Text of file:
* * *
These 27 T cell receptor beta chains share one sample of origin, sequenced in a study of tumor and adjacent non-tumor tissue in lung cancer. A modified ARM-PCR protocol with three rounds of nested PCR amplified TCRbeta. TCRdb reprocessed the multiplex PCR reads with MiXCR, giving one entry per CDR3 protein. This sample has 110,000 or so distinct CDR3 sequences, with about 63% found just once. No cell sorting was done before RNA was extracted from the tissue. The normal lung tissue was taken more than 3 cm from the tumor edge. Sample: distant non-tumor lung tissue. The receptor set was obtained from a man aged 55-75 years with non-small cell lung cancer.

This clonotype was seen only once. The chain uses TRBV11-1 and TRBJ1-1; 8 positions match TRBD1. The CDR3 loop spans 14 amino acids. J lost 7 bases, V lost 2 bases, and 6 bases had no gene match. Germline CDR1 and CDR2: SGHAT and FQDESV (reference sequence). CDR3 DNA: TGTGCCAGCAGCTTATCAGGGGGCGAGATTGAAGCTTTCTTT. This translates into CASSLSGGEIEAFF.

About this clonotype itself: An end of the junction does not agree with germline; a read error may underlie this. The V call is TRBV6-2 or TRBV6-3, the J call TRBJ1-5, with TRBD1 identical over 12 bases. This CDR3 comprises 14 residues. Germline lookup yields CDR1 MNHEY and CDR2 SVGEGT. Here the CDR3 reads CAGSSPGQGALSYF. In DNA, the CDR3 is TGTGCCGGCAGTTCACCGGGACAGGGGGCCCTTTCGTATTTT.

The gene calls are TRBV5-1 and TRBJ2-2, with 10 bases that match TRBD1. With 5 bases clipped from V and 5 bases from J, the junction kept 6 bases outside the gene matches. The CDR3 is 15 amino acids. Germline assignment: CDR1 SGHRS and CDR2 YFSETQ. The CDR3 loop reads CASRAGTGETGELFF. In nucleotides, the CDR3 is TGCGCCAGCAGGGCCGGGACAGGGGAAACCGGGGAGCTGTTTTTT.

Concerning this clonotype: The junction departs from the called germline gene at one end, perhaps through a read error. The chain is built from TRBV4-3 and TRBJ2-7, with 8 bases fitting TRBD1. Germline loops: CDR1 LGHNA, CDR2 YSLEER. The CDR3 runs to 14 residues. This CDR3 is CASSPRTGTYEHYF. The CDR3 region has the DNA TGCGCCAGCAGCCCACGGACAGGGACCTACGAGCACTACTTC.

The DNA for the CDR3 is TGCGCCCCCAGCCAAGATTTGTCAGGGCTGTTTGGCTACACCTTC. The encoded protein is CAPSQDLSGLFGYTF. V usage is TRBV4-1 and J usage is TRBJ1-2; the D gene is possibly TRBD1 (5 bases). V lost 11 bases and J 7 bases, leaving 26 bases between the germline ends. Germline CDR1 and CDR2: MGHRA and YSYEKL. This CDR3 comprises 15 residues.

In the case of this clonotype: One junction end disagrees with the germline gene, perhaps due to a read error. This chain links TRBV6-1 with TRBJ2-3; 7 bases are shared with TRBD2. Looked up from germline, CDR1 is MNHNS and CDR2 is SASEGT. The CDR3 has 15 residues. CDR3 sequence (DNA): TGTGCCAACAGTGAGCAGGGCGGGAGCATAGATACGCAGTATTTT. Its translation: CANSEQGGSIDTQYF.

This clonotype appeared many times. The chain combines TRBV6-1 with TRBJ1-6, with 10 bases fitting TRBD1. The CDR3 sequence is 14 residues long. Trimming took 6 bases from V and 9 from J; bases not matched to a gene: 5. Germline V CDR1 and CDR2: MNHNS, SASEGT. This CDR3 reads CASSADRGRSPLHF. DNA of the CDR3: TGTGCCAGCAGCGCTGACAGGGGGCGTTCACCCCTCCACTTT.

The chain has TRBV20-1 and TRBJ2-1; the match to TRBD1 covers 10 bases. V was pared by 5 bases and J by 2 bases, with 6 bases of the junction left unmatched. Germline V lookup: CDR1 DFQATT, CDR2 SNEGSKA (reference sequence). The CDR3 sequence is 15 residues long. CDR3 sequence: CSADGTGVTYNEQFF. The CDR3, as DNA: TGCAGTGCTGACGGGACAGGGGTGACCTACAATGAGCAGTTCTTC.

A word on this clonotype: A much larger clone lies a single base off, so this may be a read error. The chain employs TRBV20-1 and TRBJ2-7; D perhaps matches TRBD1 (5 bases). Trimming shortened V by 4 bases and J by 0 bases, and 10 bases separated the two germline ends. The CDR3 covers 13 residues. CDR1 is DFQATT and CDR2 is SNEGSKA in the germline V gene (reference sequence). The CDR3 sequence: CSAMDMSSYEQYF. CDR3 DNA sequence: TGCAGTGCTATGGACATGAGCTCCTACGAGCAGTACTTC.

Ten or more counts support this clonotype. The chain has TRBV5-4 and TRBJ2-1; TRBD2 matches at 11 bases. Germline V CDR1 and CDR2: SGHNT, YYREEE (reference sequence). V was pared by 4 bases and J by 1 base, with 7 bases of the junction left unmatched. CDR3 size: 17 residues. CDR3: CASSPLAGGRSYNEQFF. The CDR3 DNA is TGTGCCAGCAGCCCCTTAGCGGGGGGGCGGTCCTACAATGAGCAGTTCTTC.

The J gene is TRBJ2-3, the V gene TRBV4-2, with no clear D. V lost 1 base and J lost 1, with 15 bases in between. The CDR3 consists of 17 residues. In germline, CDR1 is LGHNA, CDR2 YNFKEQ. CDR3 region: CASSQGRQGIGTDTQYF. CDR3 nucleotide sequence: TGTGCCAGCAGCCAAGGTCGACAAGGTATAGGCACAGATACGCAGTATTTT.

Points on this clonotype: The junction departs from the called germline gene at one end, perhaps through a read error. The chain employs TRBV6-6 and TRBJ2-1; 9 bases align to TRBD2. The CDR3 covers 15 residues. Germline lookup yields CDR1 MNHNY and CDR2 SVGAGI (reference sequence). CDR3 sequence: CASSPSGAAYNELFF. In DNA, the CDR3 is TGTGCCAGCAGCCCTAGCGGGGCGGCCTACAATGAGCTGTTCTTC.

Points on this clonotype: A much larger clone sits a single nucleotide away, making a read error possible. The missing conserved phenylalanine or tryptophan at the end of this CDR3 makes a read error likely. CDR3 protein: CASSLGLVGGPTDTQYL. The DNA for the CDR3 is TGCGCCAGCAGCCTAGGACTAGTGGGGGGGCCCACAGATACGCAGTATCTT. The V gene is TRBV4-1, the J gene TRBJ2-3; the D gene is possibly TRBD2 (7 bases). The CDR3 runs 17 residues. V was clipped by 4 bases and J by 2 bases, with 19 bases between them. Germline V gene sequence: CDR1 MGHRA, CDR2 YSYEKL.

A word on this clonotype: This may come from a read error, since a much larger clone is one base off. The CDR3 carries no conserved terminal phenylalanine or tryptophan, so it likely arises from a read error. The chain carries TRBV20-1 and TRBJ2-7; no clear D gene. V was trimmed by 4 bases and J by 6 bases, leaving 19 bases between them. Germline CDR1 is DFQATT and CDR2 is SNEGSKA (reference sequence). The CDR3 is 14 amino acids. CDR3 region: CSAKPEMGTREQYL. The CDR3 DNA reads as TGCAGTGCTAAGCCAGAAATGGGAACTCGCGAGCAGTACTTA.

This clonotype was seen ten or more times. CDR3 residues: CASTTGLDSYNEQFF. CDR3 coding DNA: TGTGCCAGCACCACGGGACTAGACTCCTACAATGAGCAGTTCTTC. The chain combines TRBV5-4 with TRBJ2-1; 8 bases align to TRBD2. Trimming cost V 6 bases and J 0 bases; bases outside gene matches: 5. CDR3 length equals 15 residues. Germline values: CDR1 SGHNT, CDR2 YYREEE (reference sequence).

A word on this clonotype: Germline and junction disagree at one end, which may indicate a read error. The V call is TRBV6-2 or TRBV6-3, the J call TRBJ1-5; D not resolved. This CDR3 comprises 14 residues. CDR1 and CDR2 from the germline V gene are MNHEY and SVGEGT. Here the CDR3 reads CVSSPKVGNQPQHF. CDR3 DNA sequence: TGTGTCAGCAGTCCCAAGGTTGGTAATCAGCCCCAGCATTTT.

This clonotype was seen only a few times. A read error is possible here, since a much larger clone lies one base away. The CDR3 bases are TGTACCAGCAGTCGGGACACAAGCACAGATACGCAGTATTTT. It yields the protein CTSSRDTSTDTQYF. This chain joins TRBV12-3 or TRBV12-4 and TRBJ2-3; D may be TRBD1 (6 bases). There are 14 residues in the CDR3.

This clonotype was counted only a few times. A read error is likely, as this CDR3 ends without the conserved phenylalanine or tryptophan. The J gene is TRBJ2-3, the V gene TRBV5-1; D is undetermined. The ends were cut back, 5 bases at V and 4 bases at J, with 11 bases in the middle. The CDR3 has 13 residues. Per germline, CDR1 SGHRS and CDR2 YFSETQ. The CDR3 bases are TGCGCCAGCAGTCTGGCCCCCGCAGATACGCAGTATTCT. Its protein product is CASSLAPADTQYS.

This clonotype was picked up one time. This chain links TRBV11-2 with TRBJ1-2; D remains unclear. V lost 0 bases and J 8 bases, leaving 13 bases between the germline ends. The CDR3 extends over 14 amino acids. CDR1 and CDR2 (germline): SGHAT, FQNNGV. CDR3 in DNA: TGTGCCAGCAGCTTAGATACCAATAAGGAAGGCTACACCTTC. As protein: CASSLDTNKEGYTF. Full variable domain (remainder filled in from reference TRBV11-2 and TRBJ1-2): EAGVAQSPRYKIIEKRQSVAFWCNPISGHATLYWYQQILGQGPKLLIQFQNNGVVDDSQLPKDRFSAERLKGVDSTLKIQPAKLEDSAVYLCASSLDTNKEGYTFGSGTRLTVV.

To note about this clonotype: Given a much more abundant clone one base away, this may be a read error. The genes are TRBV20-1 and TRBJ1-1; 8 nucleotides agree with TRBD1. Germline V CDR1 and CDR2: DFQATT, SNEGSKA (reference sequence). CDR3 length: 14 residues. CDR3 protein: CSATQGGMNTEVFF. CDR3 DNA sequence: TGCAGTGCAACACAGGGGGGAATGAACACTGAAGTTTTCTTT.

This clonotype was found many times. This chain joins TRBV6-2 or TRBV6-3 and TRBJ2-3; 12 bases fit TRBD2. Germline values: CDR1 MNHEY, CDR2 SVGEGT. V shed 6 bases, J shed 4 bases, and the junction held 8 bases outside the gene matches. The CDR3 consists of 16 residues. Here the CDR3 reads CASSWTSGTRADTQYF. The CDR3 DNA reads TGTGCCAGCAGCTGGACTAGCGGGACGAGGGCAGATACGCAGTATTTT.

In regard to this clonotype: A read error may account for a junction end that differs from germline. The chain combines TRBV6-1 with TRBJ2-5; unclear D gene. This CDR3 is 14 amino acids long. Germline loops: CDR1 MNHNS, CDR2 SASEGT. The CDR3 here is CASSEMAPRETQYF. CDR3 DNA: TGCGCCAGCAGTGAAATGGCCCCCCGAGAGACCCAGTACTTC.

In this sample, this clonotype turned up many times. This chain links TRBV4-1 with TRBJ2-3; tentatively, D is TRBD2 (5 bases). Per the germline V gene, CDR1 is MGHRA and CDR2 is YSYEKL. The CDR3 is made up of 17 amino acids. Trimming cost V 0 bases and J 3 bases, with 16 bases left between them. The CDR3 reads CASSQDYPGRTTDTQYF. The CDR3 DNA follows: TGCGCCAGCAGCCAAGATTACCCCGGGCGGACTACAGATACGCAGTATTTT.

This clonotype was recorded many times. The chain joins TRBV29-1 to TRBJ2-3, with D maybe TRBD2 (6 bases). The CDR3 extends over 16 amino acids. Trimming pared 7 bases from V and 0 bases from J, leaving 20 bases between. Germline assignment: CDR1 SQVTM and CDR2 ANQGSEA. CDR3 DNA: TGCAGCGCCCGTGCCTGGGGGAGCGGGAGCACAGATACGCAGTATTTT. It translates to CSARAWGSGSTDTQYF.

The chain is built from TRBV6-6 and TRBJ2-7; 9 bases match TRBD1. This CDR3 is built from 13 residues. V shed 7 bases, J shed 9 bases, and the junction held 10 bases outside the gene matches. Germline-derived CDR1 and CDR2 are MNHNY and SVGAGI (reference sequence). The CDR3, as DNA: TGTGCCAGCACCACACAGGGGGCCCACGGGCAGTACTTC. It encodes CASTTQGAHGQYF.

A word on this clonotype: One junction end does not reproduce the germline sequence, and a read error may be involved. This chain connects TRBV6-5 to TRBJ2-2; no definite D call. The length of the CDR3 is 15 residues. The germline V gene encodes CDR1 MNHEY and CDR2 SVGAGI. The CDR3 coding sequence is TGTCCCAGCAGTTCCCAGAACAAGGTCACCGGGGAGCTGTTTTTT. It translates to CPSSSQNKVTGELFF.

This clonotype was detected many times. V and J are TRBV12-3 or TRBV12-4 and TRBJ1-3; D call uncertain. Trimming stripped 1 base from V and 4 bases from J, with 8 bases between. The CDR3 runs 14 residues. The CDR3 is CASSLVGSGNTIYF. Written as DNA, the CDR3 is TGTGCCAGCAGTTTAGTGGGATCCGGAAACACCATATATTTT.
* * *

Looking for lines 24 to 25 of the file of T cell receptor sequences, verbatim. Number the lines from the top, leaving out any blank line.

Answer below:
In this sample, this clonotype turned up many times. This chain links TRBV4-1 with TRBJ2-3; tentatively, D is TRBD2 (5 bases). Per the germline V gene, CDR1 is MGHRA and CDR2 is YSYEKL. The CDR3 is made up of 17 amino acids. Trimming cost V 0 bases and J 3 bases, with 16 bases left between them. The CDR3 reads CASSQDYPGRTTDTQYF. The CDR3 DNA follows: TGCGCCAGCAGCCAAGATTACCCCGGGCGGACTACAGATACGCAGTATTTT.

This clonotype was recorded many times. The chain joins TRBV29-1 to TRBJ2-3, with D maybe TRBD2 (6 bases). The CDR3 extends over 16 amino acids. Trimming pared 7 bases from V and 0 bases from J, leaving 20 bases between. Germline assignment: CDR1 SQVTM and CDR2 ANQGSEA. CDR3 DNA: TGCAGCGCCCGTGCCTGGGGGAGCGGGAGCACAGATACGCAGTATTTT. It translates to CSARAWGSGSTDTQYF.